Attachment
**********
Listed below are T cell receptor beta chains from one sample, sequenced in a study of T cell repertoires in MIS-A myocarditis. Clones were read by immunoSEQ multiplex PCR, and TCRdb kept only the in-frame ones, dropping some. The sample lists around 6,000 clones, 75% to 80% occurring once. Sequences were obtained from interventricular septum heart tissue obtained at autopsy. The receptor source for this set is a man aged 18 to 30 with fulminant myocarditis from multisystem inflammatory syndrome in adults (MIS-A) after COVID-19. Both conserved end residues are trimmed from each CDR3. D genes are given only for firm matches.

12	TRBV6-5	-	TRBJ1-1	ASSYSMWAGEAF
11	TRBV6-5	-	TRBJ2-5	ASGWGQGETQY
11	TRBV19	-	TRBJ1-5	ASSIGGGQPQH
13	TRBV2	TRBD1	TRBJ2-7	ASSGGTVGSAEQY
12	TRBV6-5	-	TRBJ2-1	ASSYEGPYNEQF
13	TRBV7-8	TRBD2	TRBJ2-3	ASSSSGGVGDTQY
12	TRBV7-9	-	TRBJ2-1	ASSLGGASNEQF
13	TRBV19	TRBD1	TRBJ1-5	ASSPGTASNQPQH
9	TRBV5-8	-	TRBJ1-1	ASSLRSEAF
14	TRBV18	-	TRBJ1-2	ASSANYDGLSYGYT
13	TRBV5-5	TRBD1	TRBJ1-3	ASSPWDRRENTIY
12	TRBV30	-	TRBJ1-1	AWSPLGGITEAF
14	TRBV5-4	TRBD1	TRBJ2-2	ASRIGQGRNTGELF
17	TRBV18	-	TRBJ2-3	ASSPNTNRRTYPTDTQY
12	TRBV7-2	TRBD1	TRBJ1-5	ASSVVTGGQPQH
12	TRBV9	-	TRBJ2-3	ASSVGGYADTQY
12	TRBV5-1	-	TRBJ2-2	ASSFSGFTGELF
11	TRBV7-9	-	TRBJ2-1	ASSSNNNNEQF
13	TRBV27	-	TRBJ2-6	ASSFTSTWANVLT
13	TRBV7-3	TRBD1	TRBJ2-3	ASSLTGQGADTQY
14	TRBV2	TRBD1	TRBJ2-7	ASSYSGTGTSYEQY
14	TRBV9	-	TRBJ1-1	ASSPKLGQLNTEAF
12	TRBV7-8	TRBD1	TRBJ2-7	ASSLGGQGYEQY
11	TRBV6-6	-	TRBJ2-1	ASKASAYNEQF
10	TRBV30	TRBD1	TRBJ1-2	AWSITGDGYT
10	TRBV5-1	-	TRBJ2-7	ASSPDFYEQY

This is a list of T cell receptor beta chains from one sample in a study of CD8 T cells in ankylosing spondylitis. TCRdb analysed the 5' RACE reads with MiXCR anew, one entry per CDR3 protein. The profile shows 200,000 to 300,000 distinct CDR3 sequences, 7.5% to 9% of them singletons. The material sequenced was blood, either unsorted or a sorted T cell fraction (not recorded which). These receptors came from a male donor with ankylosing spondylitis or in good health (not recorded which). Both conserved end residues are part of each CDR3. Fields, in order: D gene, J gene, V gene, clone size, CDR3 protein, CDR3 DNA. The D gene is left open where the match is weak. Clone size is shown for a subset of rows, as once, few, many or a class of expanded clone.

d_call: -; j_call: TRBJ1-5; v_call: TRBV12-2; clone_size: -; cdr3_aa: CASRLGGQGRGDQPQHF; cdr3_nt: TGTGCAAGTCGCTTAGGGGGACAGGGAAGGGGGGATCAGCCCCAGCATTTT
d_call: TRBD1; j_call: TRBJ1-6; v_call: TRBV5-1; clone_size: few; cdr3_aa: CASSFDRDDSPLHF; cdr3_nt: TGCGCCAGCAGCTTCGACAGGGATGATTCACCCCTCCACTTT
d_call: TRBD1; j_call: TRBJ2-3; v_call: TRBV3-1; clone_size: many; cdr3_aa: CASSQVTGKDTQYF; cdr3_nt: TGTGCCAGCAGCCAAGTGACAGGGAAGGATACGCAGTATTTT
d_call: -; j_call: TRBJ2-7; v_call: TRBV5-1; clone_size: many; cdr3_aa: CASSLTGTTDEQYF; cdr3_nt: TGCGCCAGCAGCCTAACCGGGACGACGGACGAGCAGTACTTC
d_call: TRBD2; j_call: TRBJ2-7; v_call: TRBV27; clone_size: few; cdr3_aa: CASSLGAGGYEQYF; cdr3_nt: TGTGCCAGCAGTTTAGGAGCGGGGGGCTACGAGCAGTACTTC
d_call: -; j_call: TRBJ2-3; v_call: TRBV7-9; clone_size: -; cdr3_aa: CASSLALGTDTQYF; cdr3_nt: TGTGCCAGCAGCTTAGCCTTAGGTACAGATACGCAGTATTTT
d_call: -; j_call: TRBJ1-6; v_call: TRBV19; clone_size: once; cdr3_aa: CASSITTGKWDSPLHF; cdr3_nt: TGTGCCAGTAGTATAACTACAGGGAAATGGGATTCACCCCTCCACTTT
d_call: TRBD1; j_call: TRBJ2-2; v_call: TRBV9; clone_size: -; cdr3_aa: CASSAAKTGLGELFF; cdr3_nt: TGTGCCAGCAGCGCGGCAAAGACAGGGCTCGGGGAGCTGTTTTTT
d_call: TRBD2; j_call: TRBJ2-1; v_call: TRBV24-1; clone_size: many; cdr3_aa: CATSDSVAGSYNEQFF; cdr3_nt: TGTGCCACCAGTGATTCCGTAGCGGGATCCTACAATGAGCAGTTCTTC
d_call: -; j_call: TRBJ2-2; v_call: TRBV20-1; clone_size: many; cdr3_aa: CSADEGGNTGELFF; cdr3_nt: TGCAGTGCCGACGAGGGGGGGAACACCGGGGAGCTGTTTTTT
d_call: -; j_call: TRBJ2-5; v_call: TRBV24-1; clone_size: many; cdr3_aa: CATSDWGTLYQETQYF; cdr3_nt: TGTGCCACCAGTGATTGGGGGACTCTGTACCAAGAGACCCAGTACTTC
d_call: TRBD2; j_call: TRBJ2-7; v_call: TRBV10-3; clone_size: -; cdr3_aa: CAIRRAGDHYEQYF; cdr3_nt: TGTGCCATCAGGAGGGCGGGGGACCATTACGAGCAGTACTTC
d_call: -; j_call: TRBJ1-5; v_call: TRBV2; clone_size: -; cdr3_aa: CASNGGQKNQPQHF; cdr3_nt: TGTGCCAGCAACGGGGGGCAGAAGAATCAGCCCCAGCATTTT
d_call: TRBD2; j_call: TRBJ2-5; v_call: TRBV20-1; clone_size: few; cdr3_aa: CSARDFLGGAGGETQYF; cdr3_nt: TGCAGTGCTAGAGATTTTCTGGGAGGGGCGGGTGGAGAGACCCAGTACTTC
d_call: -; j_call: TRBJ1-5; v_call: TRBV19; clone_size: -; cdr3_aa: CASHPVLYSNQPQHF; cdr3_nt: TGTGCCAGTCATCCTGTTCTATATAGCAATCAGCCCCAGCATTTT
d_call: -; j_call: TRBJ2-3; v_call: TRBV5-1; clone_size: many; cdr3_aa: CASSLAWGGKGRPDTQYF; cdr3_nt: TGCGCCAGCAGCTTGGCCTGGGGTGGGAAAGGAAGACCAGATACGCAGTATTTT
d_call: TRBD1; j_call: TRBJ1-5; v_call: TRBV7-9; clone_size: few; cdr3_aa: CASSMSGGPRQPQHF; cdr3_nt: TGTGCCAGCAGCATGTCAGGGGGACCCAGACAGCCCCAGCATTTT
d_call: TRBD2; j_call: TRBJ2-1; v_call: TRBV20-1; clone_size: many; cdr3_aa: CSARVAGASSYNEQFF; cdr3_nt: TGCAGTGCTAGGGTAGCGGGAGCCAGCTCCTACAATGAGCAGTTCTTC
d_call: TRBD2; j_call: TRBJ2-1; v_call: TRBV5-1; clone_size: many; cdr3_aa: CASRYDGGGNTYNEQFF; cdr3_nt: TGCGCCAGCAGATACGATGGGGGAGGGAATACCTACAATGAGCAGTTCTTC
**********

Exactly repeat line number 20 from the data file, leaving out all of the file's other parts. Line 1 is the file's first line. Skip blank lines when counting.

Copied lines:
13	TRBV27	-	TRBJ2-6	ASSFTSTWANVLT